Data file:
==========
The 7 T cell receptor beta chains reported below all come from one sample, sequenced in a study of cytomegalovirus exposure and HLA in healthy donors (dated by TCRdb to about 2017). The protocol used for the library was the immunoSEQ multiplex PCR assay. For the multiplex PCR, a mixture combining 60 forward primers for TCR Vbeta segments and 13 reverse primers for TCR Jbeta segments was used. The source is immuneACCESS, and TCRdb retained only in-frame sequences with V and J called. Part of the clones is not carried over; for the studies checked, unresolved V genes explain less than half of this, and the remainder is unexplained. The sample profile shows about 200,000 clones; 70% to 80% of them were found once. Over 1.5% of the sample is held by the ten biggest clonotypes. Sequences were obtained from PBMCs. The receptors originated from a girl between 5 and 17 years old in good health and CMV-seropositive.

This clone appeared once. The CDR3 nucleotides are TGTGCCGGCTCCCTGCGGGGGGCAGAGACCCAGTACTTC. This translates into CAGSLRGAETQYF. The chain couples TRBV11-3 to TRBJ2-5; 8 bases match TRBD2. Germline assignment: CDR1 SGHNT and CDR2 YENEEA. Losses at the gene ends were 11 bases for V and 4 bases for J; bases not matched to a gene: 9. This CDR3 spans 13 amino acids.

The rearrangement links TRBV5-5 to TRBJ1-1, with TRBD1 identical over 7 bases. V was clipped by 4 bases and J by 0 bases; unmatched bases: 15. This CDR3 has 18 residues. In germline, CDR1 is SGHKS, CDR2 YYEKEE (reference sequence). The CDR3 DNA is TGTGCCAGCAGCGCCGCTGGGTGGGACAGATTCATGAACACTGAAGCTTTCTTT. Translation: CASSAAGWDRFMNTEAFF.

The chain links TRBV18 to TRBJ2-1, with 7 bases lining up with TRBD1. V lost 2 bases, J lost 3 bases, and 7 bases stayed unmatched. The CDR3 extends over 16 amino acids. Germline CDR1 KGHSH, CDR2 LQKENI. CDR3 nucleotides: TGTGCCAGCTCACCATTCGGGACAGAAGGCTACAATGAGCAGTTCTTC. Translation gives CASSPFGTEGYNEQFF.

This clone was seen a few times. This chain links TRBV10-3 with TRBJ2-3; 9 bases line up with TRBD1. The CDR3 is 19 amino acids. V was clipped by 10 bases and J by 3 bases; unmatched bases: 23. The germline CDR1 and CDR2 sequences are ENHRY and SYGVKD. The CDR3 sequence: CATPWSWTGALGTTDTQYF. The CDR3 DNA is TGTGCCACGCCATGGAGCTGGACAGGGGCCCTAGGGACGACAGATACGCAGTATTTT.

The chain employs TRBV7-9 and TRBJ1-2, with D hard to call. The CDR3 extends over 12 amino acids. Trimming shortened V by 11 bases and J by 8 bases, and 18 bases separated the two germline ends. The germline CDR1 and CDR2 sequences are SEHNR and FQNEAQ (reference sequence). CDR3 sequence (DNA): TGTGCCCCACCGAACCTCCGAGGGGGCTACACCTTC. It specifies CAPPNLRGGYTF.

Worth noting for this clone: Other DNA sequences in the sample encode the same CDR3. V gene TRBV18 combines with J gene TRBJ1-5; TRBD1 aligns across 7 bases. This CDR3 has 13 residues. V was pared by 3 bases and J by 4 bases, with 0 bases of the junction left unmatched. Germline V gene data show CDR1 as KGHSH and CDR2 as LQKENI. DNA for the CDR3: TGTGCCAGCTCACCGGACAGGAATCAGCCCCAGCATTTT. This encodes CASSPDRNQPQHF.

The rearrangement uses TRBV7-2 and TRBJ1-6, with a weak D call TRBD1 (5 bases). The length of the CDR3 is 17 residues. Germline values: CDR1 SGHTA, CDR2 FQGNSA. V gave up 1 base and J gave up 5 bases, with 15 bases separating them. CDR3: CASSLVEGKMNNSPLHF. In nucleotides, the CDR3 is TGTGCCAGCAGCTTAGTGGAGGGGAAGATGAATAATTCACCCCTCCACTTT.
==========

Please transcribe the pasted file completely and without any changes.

The 7 T cell receptor beta chains reported below all come from one sample, sequenced in a study of cytomegalovirus exposure and HLA in healthy donors (dated by TCRdb to about 2017). The protocol used for the library was the immunoSEQ multiplex PCR assay. For the multiplex PCR, a mixture combining 60 forward primers for TCR Vbeta segments and 13 reverse primers for TCR Jbeta segments was used. The source is immuneACCESS, and TCRdb retained only in-frame sequences with V and J called. Part of the clones is not carried over; for the studies checked, unresolved V genes explain less than half of this, and the remainder is unexplained. The sample profile shows about 200,000 clones; 70% to 80% of them were found once. Over 1.5% of the sample is held by the ten biggest clonotypes. Sequences were obtained from PBMCs. The receptors originated from a girl between 5 and 17 years old in good health and CMV-seropositive.

This clone appeared once. The CDR3 nucleotides are TGTGCCGGCTCCCTGCGGGGGGCAGAGACCCAGTACTTC. This translates into CAGSLRGAETQYF. The chain couples TRBV11-3 to TRBJ2-5; 8 bases match TRBD2. Germline assignment: CDR1 SGHNT and CDR2 YENEEA. Losses at the gene ends were 11 bases for V and 4 bases for J; bases not matched to a gene: 9. This CDR3 spans 13 amino acids.

The rearrangement links TRBV5-5 to TRBJ1-1, with TRBD1 identical over 7 bases. V was clipped by 4 bases and J by 0 bases; unmatched bases: 15. This CDR3 has 18 residues. In germline, CDR1 is SGHKS, CDR2 YYEKEE (reference sequence). The CDR3 DNA is TGTGCCAGCAGCGCCGCTGGGTGGGACAGATTCATGAACACTGAAGCTTTCTTT. Translation: CASSAAGWDRFMNTEAFF.

The chain links TRBV18 to TRBJ2-1, with 7 bases lining up with TRBD1. V lost 2 bases, J lost 3 bases, and 7 bases stayed unmatched. The CDR3 extends over 16 amino acids. Germline CDR1 KGHSH, CDR2 LQKENI. CDR3 nucleotides: TGTGCCAGCTCACCATTCGGGACAGAAGGCTACAATGAGCAGTTCTTC. Translation gives CASSPFGTEGYNEQFF.

This clone was seen a few times. This chain links TRBV10-3 with TRBJ2-3; 9 bases line up with TRBD1. The CDR3 is 19 amino acids. V was clipped by 10 bases and J by 3 bases; unmatched bases: 23. The germline CDR1 and CDR2 sequences are ENHRY and SYGVKD. The CDR3 sequence: CATPWSWTGALGTTDTQYF. The CDR3 DNA is TGTGCCACGCCATGGAGCTGGACAGGGGCCCTAGGGACGACAGATACGCAGTATTTT.

The chain employs TRBV7-9 and TRBJ1-2, with D hard to call. The CDR3 extends over 12 amino acids. Trimming shortened V by 11 bases and J by 8 bases, and 18 bases separated the two germline ends. The germline CDR1 and CDR2 sequences are SEHNR and FQNEAQ (reference sequence). CDR3 sequence (DNA): TGTGCCCCACCGAACCTCCGAGGGGGCTACACCTTC. It specifies CAPPNLRGGYTF.

Worth noting for this clone: Other DNA sequences in the sample encode the same CDR3. V gene TRBV18 combines with J gene TRBJ1-5; TRBD1 aligns across 7 bases. This CDR3 has 13 residues. V was pared by 3 bases and J by 4 bases, with 0 bases of the junction left unmatched. Germline V gene data show CDR1 as KGHSH and CDR2 as LQKENI. DNA for the CDR3: TGTGCCAGCTCACCGGACAGGAATCAGCCCCAGCATTTT. This encodes CASSPDRNQPQHF.

The rearrangement uses TRBV7-2 and TRBJ1-6, with a weak D call TRBD1 (5 bases). The length of the CDR3 is 17 residues. Germline values: CDR1 SGHTA, CDR2 FQGNSA. V gave up 1 base and J gave up 5 bases, with 15 bases separating them. CDR3: CASSLVEGKMNNSPLHF. In nucleotides, the CDR3 is TGTGCCAGCAGCTTAGTGGAGGGGAAGATGAATAATTCACCCCTCCACTTT.